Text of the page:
The advantages to this type of lead are that it can keep dogs away from danger, and they don’t have to strain their necks to keep up with their owners. It also lets them wander a little bit more freely when they want, since the line is flexible and can retract at any time. Owners may be able to use this kind of lead to control their pets while they’re walking them on a crowded sidewalk or in other areas where there are lots of people or animals around.
Disadvantages of Extendable Leads
A well-trained dog on an extendable lead can learn to pay attention to their owner, walk by their side or slightly in front, and will not pull on the line. Owners should reward them when this happens with food treats or something they value like toys. They could also give them a quick tug on the leash if they start pulling.
But if the dog carries on pulling or begins to walk in reverse, it signals an ineffective training regimen. It may mean that the owner needs to train them more thoroughly. If a dog always pulls and their owner uses an extendable lead, they can become frustrated and lose faith in their pet’s ability to learn. They might end up abandoning training altogether.
An extendable dog lead may have more disadvantages than advantages if used with a dog who is not well-behaved on a leash. These are some of the problems that might arise from using one:
- Extendable leads, especially those made of rubber or coated wire, can be difficult to control and could hurt the user’s hands if they accidentally give them a sharp tug.
- A dog may follow the lead to the end and pull on empty space. The line could get wrapped around objects, cars or other dogs.
- An extendable lead can be tough for inexperienced handlers to use properly. A poorly trained dog might take advantage of this and keep pulling anyway, or they might pull against the extendable line with more force than usual.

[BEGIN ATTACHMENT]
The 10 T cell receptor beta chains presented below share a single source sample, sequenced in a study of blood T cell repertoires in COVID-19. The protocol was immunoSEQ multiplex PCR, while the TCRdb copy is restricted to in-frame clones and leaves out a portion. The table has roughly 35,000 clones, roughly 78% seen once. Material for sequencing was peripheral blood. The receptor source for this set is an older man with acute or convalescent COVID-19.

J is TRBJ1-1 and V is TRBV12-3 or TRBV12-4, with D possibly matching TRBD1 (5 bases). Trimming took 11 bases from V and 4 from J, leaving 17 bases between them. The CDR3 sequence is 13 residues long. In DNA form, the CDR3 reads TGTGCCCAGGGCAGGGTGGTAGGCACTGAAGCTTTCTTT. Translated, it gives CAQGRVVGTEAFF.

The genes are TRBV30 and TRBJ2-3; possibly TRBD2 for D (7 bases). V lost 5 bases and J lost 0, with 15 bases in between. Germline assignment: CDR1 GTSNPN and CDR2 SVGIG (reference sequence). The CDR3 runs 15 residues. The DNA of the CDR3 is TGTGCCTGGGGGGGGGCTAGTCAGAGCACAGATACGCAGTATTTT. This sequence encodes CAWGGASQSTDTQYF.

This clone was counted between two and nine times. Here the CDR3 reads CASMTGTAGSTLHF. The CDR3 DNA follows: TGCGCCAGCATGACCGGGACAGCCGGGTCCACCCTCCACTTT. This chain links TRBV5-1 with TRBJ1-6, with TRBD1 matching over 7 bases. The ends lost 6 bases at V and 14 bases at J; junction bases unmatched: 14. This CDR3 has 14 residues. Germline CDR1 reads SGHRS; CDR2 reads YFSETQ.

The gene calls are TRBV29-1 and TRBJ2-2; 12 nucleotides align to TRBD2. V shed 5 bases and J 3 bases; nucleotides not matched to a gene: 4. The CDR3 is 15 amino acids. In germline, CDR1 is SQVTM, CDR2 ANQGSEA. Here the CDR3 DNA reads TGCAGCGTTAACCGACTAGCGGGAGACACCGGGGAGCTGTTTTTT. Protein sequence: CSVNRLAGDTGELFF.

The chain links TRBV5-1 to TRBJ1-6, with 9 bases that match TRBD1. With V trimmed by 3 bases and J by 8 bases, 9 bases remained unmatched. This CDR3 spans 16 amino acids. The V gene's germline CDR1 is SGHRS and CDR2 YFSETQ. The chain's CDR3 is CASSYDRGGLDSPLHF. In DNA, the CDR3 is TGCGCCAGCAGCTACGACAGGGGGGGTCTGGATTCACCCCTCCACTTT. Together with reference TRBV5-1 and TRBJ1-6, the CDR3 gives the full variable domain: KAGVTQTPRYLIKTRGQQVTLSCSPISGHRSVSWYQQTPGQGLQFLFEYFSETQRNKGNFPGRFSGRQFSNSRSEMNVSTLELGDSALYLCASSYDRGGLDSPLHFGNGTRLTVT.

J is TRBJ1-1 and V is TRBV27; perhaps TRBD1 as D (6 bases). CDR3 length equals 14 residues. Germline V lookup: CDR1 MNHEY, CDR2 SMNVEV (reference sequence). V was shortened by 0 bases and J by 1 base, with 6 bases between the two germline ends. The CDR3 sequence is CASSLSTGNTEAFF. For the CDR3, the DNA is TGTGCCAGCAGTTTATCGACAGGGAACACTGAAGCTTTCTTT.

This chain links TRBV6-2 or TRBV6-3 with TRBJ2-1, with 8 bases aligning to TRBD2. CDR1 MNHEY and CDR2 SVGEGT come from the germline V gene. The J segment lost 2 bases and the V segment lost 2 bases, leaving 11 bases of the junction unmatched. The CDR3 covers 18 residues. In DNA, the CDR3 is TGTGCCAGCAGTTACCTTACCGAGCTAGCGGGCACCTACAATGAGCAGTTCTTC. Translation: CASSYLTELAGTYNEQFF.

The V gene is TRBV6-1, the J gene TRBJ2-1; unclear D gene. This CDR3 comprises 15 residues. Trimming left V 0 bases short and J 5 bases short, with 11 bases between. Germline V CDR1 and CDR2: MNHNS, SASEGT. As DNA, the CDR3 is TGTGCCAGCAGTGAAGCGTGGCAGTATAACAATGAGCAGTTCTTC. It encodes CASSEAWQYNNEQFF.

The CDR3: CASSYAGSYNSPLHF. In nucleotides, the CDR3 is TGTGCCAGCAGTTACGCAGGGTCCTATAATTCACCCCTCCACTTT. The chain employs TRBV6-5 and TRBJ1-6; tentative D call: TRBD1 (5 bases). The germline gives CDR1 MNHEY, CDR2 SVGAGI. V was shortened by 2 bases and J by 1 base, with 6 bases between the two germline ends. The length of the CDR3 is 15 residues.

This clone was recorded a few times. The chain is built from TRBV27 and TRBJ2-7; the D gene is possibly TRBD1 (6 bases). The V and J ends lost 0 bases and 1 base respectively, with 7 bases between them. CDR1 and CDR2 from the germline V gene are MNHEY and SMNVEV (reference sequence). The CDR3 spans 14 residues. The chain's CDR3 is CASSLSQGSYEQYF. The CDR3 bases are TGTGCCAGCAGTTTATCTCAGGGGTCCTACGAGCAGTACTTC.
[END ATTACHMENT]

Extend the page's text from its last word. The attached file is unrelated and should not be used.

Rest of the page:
- Dogs may become distracted by their surroundings and decide to run off or chase other animals, even if their owner is close by.
- An extendable lead can be difficult to use in narrow or crowded spaces like elevators, stairwells, store aisles or hallways, as the line is fixed to a pole.
- A dog’s body gets tangled up with the lead and its handle if it runs past the length limit of an extendable leash. The owner might have to chase them up or down stairs while holding onto the awkwardly curving handle rather than having both hands free to help them climb.
- An extendable dog lead can be dangerous if it breaks apart after being pulled too hard. A dog could get tangled up in the cord or a person could injure themselves reaching for it.
Top Tips for using an Extendable Lead
If you decide to use an extendable lead for your dog here are some top tips to help you to use it safely and effectively:
- Choose a strong and durable well made extendable lead. Cheap ones are likely to snap and break easily which is dangerous – you may lose your dog.
- Wear jeans! These extendable leads can cause painful friction burns when your dog runs and pulls it fast
- Avoid using an extendable lead on footpaths near roads – this is dangerous if the clip releases by accident as your dog could run out into traffic.
- Don’t let them greet other dogs also on extendable leads – they will probably tangle each other up!
- Attach the extendable lead to a harness rather than his collar to prevent jolts to the neck when your dog reaches the end of the line. We like to use the perfect fit harness with our Jack Russell cross.